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Minimum Boat Preparation Time? (going offshore)

3387 Views 16 Replies 12 Participants Last post by  ehmanta
I have an interesting question - what is the minimum time you would plan to allow from day of boat purchase to day of departure for a 6 month cruising trip including an Atlantic crossing?

Now, this question is like 'how long is a piece of string?' so if you don't mind me sharing my scenario I can narrow it down for you -
My wife and I have been researching boats for years and have a shortlist of suitable yachts we've decided on, and from what I can see online we can afford to buy a yacht in 'sound' condition (probably Florida) that won't require a major overhaul.

I ask because we are working back from the Atlantic hurricane season for the ocean crossing. I'm trying to work out a rough cut-off date to fly to the States to buy a yacht, before we have to delay another year. Once we've found our yacht we will be working full-time on preparing the yacht for the cruise.

Here's an example yacht otherwise my question is too difficult to answer - let's say a mid 80s Tartan 37 that's had regular refits and is in 'good' condition. No major structural concerns, nor deck leaks, and let's say the engine was overhauled in the last 5 years, hull has been repainted, and most equipment is in servicable condition. Let's say for this example we'll replace her standing rigging for an ocean crossing and have the through hulls checked and serviced, a new mainsail and Genoa, new batteries, engine service, and have to find and purchase a few extra bits and pieces for a 6mth cruise - lee clothes, additional anchors, new bimini, and minor bits and pieces.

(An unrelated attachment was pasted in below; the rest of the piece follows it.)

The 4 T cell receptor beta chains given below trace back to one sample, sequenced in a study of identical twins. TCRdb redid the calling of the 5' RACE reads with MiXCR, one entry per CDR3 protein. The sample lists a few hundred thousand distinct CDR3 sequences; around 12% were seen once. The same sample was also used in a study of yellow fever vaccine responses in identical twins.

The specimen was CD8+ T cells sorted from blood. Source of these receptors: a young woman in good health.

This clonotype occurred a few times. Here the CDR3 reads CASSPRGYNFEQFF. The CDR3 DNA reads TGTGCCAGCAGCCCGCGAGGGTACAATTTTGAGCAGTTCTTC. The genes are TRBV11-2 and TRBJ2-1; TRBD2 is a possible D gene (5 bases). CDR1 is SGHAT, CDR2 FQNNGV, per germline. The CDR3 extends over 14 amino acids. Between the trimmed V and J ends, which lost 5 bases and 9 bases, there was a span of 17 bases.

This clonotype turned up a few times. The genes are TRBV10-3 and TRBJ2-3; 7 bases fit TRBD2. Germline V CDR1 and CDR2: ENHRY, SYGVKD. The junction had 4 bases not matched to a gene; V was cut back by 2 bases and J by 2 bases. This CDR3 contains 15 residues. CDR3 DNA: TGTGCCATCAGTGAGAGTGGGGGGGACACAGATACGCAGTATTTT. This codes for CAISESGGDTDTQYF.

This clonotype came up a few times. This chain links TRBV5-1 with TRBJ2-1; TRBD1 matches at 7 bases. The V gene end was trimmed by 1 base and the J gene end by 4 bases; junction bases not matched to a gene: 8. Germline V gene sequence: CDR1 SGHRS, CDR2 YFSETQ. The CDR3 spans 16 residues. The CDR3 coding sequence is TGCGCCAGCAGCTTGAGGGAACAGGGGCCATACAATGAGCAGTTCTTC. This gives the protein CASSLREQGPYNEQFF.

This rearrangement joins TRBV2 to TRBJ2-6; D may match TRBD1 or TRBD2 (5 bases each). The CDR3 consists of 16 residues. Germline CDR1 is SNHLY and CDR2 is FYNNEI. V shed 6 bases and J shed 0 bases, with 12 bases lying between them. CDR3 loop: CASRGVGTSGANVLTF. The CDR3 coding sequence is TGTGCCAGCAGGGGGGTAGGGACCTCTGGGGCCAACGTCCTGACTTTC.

with this example in mind -
1. What is the rough minimum time (weeks/months) you would allow to be comfortable with your plans? (purchase to departure)
2. What is the bare minimum time (weeks/months) you think this is do-able in? (or before plans just aren't smart!)

I know no one can give me an accurate answer without seeing a specific boat, but for the sake of rough project planning I'm interesting in seeing the range of answers from seasoned cruisers (eg. 3-4wks, 3 months? 6 months??, etc).

I will value your input highly thank you.. We are currently in decent jobs in Oz so the later we leave it to fly to the States the more cash we'll have for our trip (but my wife and badly don't want to put off our trip, we've waited ages already!). :)
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I would say two weeks absolute minimum AND be prepared to see that stretch into 6-10 weeks depending on the surprises you get.

If the boat hasn't been recently re-rigged, it may take you a month to obtain and replace the standing rigging. Similarly, if you need engine work, or any machine parts, you've got to find that out, pull 'em, find a shop that will take them in, lose a day or a week in shipping or travel with them...these things add up.

Do you trust the diesel system? Or, plan to lose a day or book a day getting the tank scrubed and fuel polished--just to make Real Damn Sure it is starting out right?

Got a chandlery in town? Need a new head? Gee, is it in stock or shipping and coming in a week? And then a holiday weekend sneaks in.

Heaven help you if you need sails, you won't get them in two weeks unless you pay top dollar with express shipping and they are "stock" on a shelf someplace.

So, if the boat was really well maintained, and if there are no surprises, you can take it out for a weekend shakedown, confirm there's nothing else wrong, take it out for a week to really shake it down, and then set off. All within two weeks, assuming you get the paperwork down fast, and you're not waiting on any parts or anything.

A lot will depend on your luck, and how clean the boat is when you buy it.

Anything should be possible in under three months, but anything less than two weeks is going to need some long days, good eyes, and luck.
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